Using advanced data provided by Opta’s Four Four Two Stat’s Zone App (10), we looked to find a statistic that could mirror the strategy that a team was likely to have. Attacking third passing is a relatively new statistic that has been used by coaches and analysts to show the tendencies of a team (7). Attacking third possession has also been shown to have strong correlations with winning (6). An analysis of the 2011-12 EPL season showed that there was a strong, significant correlation between the variables of rate of attacking third passes completed and the number of points that a team accumulates over the course of a season (8). This statistic has an even stronger correlation with the rate of goals for a team and can thus be a good indication of a team’s strategy.

Based on this primary and secondary research, we sought to analyze the statistic of attacking third passes further. We aimed not only to analyze it in the context of an overall season but also study how it impacted a team’s likelihood of succeeding in a given game. To elaborate, is it beneficial to maintain a certain volume of attacking throughout a game or should teams adjust their strategies when they find themselves ahead or behind in a game, given that it can be advantageous for teams to switch parts of their strategy, such as when to substitute, given the game situation? Also, do teams exhibit different passing tendencies on their home pitch compared to an away match, and more importantly, should they?

First, we looked to examine the relationship between score state and attacking third pass behavior. Second, we looked at the converse proposition of how changes in attacking third pass behavior can influence the ability to maintain a positive score state (and hence win the match).

In order to better understand strategy involving passing, data have been collected from 380 EPL matches during the 2011-12 season using the FourFourTwo Statszone application. The variables tracked are the total number of attacking third passes attempted and completed for the home and away team segmented by whether the team is tied, ahead or behind, the total number of attacking third passes attempted and completed after the latest lead was established by the home and away teams and whether that lead was maintained, and the amount of time during which a team held a lead, was behind, and tied within a match. These statistics were analyzed on a per-game basis as well as on a per team basis over the course of the 2011-12 season.

Intuition suggests that teams tend to attack more when they are behind in a game as opposed to when the score is tied or when they are ahead. An initial analysis of the data from the 2011-12 EPL season indicated that teams will attempt a greater volume of attacking third passes per minute (1.05) when down as compared to when ahead (.85). This is evidence that teams are likely to change their attacking strategy depending on the situation in a game. The next statistical test compares the mean attacking third pass completed per minute according to the score state of a match (ahead, tied, or behind). A one-way ANOVA test was used and the results are displayed in Table 1 below:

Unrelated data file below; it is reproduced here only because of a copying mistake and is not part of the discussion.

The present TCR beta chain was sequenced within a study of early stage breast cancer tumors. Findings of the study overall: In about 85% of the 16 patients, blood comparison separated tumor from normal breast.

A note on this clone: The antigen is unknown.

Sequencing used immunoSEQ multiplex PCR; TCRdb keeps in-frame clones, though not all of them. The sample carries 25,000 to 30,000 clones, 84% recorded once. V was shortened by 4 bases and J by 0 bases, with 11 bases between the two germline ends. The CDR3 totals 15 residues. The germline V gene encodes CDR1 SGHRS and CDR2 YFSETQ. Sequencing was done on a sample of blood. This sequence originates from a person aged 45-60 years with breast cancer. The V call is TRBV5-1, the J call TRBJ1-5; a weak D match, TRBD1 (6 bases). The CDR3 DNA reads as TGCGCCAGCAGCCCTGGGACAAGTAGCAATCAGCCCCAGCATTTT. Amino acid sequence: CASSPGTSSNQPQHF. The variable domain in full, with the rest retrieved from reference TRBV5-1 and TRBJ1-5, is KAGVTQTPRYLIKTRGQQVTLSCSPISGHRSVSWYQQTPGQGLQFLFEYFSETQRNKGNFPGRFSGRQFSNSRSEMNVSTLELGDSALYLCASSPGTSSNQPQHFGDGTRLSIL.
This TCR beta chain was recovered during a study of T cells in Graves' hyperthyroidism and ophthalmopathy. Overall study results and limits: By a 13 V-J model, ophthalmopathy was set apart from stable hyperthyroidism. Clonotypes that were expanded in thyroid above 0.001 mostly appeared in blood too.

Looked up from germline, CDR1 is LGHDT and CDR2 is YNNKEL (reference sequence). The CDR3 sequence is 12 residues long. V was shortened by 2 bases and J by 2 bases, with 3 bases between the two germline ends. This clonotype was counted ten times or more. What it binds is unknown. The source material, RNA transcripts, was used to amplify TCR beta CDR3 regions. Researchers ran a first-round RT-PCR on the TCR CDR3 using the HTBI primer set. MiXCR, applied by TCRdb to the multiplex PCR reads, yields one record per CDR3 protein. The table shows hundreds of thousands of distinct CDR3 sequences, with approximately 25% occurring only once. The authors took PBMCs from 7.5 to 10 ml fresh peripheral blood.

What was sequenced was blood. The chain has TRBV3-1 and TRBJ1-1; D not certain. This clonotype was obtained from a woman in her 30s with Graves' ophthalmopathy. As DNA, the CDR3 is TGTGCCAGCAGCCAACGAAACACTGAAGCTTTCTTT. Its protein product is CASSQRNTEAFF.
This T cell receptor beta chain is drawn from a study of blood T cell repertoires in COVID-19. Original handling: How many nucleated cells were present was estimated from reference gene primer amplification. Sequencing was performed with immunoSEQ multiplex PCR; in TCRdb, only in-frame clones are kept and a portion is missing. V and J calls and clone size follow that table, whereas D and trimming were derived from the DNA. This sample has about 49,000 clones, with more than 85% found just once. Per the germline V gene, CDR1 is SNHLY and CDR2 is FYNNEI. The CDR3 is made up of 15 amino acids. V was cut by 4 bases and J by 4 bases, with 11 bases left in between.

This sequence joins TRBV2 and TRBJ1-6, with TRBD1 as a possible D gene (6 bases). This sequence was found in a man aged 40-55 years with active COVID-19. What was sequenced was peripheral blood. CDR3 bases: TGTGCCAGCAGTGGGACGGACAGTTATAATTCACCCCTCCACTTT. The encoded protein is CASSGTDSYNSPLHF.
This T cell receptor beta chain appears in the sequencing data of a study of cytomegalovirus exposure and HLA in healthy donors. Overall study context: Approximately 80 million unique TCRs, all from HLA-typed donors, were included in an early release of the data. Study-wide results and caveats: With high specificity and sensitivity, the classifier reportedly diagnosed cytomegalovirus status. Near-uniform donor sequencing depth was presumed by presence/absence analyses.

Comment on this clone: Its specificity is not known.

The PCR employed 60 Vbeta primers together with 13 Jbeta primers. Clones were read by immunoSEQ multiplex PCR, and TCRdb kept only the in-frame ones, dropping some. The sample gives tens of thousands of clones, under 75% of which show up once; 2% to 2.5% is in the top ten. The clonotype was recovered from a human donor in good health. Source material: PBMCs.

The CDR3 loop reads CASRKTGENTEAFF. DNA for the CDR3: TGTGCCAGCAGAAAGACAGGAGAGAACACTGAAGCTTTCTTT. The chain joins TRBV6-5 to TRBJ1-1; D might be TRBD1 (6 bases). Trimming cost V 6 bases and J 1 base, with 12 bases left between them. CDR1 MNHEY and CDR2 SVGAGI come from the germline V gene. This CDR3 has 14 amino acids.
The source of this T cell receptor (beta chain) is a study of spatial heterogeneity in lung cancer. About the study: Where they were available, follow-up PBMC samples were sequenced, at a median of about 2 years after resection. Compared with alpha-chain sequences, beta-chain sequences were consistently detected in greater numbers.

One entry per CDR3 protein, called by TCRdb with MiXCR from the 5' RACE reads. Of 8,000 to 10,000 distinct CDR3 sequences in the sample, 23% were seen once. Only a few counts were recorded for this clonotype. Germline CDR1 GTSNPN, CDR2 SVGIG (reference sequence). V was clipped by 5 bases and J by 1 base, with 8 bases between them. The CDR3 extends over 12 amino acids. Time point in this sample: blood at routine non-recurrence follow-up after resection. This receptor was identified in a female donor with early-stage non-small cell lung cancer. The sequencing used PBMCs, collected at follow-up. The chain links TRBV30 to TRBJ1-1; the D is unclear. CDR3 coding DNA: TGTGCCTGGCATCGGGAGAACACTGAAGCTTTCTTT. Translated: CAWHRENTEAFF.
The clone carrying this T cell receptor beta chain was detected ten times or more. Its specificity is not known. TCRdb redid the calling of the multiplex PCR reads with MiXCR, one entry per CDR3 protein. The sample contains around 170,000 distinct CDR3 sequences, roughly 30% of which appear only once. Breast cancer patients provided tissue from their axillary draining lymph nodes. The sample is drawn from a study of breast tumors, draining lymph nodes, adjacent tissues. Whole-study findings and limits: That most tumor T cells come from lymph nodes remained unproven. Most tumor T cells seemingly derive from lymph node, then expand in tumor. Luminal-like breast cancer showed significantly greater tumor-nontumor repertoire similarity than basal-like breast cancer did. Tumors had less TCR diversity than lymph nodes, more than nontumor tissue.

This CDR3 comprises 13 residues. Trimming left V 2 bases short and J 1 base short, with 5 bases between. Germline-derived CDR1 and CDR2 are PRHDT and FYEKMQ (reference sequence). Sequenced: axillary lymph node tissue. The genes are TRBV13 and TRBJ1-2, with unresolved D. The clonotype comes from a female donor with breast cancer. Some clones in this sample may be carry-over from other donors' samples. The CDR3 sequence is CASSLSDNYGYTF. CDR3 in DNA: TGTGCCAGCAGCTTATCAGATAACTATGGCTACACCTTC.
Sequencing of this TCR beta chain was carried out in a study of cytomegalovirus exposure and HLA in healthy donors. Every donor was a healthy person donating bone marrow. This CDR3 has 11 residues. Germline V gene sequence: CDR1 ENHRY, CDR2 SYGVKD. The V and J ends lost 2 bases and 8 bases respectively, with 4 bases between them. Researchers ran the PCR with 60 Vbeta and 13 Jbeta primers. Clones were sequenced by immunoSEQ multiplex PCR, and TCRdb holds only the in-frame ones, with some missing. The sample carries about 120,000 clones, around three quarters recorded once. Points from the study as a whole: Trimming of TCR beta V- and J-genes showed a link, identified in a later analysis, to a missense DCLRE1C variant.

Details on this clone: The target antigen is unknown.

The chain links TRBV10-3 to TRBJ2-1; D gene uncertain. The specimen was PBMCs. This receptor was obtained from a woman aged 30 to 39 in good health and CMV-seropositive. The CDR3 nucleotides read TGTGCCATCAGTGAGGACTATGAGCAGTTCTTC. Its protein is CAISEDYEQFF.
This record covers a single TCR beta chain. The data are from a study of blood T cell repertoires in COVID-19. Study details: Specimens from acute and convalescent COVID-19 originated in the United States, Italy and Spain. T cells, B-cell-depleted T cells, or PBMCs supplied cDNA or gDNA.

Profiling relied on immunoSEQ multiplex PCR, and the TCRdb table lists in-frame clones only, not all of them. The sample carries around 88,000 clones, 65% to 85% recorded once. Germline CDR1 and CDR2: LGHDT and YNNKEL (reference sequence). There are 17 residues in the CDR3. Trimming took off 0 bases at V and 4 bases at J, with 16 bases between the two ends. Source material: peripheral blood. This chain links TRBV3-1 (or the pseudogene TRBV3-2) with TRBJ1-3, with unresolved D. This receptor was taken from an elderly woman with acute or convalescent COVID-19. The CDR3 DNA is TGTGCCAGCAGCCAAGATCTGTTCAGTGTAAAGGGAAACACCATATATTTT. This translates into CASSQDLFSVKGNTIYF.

The test results reveaedl a significant difference in the mean attacking third passes completed per minute depending on the scoring margin. This is evidence that a team’s willingness to attack is dependent on the score state of a match. A team’s willingness to attack increased as a team’s score state drops to tied or behind.
Ultimately, a main objective of this research was to understand how playing strategies can influence success within a match. In the data set collected, instances were isolated to where a team was ahead in a match. The team ahead earned a “success” when they end up winning the match from the time they first go ahead until the end of the match. A team is charged with a “failure” if they end up tying or losing a match after initially being ahead. In order to examine the relationship between attacking third passes and success, we aggregated the attacking third passing rates for the success vs. failure intervals of time. We also included the home/away variable to see if there was an identical effect in each case. Table 2 displays the results of the t-tests between attacking third pass behavior of success vs. failure cases for home and away.


The analysis above shows that there is a statistically significant difference between the attacking third pass behaviors in cases where a lead was successfully held versus cases where a team failed to hold a lead. The results hold for both home and away cases, although the level of statistical significance is higher for away teams versus home teams. The results suggest teams that are more successful in maintaining leads tend to complete more passes in the attacking third in the process.

To further examine this concept, we considered the average attacking third passing rates of all 20 teams during the 2011-2012 Season. We also calculated the standard deviation. We then used the following equations to determine upper and lower bounds on normal statistical behavior with respect to attacking third pass behavior:

〖UB〗_i=x ̅_i+1.5s_i (1)

〖LB〗_i=x ̅_i+1.5s_i (2)